But it taught me some valuable things. It taught me that I have to be careful in crafting the language for FOIA requests and to be persistent. And since then, we’ve had the majority of our requests fulfilled. More often than not, they aren’t fulfilled in a timely fashion because Utah, like most other states, has no penalty. ‘Big whoop’ if they don’t fulfill it in the time they’re supposed to. Either they ignore you, or if you challenge them on it, they can say ‘Well, it took us longer than expected.’ In my case, I haven’t had a huge amount of stalling, but I’ve seen it in many other cases where they’ve stalled reporters and members of the community, hoping to wear them out. And sometimes that strategy works.

Where do you think FOIA shines as a tool, and where does it fall short?

The intent of the law is very good, both the national FOIA and the state laws. Utah has a very good one. The intent is to have a government that is very open to the people, and that the people should have the right to the majority of the governments records and data. But President Obama and his call for ‘transparency’ and all, it was a beautiful, beautiful document, but his administration had never lived up to it. FOIA has beautiful intent, but often, it’s only worth the paper it’s printed on. There’s way too many times where the response is, ‘Yes, but not now’, or ‘Oh, we didn’t know you were looking for these records’ or ‘We didn’t think the requester should have the right to this information.’ In most states, FOIA has no penalties of any consequence. I mean some of them say it’s a Class D misdemeanor or whatever, but it’s almost unheard of for anyone to be prosecuted under that. There are some people in the government who believe in it with all of their heart, and they will back you to get you what you need, and believe that you have every right to that information, but unfortunately, that’s a minority.

What is the appeal process in Utah?

It’s a two prong process. You can appeal to a state records commission, or you can go to court. Or you can appeal to the record commission, the commission denies you, and then you can go ahead to court. The record commission’s decision is not binding, so it’s the weight of public opinion against the government to comply. Sometimes they just ignore it. But if you’re an ordinary citizen, you don’t have the kind of money for court cases–even if you’re a journalist in this day and age, no media organization has any kind of money for litigation, and they know that. But then again, Utah has a state records commission, and many states don’t even have that.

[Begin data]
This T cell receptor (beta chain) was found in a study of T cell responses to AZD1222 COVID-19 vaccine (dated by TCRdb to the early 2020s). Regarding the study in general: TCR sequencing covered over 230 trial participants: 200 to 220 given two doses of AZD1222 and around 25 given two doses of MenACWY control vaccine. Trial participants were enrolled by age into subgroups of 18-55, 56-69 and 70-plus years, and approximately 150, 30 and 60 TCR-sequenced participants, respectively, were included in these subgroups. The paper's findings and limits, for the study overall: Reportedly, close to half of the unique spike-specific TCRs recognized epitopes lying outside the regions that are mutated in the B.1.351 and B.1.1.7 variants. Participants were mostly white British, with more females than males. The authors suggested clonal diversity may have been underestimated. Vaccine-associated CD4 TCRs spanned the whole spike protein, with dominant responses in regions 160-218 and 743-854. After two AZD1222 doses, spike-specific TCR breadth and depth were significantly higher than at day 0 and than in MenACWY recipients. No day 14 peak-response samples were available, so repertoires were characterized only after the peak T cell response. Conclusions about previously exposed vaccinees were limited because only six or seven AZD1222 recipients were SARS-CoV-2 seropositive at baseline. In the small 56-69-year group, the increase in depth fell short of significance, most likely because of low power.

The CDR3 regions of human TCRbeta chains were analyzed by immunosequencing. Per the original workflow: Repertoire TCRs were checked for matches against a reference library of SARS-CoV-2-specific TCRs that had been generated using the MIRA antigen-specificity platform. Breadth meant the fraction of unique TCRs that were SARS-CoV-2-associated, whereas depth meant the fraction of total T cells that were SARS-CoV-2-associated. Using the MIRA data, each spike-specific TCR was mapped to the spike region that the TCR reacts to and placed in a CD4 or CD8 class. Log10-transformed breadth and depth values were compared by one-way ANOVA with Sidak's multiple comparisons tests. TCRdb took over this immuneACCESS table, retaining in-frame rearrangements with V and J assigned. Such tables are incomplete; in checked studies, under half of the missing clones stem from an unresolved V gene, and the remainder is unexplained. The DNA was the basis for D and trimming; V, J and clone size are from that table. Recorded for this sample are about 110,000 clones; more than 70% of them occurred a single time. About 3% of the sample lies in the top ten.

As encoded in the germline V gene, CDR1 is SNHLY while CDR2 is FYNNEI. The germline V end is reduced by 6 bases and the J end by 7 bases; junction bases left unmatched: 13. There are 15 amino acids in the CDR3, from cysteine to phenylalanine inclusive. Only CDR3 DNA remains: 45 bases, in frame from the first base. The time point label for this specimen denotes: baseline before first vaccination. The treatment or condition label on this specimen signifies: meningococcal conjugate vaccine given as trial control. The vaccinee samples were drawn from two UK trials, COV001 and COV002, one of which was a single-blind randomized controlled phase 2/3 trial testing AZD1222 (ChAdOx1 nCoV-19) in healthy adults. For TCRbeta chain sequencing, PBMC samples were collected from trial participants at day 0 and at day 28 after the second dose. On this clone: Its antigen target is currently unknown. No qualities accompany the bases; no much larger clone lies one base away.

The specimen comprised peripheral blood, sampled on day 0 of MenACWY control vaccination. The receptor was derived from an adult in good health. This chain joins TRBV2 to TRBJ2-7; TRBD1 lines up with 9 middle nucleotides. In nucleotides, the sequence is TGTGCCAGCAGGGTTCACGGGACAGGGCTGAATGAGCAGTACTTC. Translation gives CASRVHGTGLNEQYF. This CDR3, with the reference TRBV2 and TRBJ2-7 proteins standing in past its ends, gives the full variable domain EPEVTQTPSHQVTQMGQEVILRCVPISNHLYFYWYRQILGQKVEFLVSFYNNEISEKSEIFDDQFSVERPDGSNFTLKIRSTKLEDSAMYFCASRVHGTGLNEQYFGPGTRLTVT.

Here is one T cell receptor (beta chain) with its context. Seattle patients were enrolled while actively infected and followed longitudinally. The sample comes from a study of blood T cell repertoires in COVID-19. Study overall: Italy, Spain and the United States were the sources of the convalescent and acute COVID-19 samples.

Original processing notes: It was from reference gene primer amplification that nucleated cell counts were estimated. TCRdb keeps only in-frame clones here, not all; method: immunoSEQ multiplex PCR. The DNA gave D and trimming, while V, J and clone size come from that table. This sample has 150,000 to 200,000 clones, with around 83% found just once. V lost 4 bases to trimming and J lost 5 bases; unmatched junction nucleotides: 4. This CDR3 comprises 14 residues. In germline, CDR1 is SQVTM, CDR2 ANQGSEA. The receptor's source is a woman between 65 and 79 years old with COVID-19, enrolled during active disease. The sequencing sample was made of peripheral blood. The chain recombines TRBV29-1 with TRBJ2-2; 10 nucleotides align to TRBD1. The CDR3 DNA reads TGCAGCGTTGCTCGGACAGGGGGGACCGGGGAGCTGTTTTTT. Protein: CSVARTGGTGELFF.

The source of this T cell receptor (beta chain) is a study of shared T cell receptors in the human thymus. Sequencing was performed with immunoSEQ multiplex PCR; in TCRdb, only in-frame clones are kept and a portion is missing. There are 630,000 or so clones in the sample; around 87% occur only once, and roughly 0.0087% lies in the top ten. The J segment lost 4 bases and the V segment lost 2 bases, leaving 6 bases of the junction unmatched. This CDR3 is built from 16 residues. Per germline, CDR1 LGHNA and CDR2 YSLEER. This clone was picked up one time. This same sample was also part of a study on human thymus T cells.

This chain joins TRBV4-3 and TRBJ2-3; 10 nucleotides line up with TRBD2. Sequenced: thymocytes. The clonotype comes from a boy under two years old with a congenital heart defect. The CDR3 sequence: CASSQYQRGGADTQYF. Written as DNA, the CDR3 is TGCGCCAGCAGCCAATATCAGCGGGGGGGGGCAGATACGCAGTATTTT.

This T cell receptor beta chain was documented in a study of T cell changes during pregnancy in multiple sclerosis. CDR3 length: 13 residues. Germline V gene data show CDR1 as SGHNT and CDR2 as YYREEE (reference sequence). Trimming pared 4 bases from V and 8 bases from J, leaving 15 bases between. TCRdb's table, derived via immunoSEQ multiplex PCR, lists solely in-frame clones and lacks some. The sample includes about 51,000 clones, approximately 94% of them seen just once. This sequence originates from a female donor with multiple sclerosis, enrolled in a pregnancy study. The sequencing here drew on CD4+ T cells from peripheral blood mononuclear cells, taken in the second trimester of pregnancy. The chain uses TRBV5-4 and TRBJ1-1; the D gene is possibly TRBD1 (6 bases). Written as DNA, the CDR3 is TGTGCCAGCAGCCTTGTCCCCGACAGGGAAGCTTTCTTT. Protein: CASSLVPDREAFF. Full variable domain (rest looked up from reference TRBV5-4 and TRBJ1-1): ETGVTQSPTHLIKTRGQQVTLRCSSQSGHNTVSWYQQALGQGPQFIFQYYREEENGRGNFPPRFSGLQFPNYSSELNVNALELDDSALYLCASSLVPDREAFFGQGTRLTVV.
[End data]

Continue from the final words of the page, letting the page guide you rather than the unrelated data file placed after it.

What advice do you have for FOIA filers?

The first thing they have to know is the law. They should get themselves a copy–The Reporter’s Committee for the Freedom of the Press has copies of the state law on their website, which is very nice. It’s a situation in which knowledge is power. You need to know your rights going in. First of all, you want to know that yes, you have a right to this information, but the person at the desk can say, ‘Get lost, you’re not getting it’. Which, in police departments, is common all the time. So, if you know the law, the person on the other side knows that they’re dealing with someone who knows what they’re talking about. The law itself, in that instance is the best weapon.


Image via Wikimedia Commons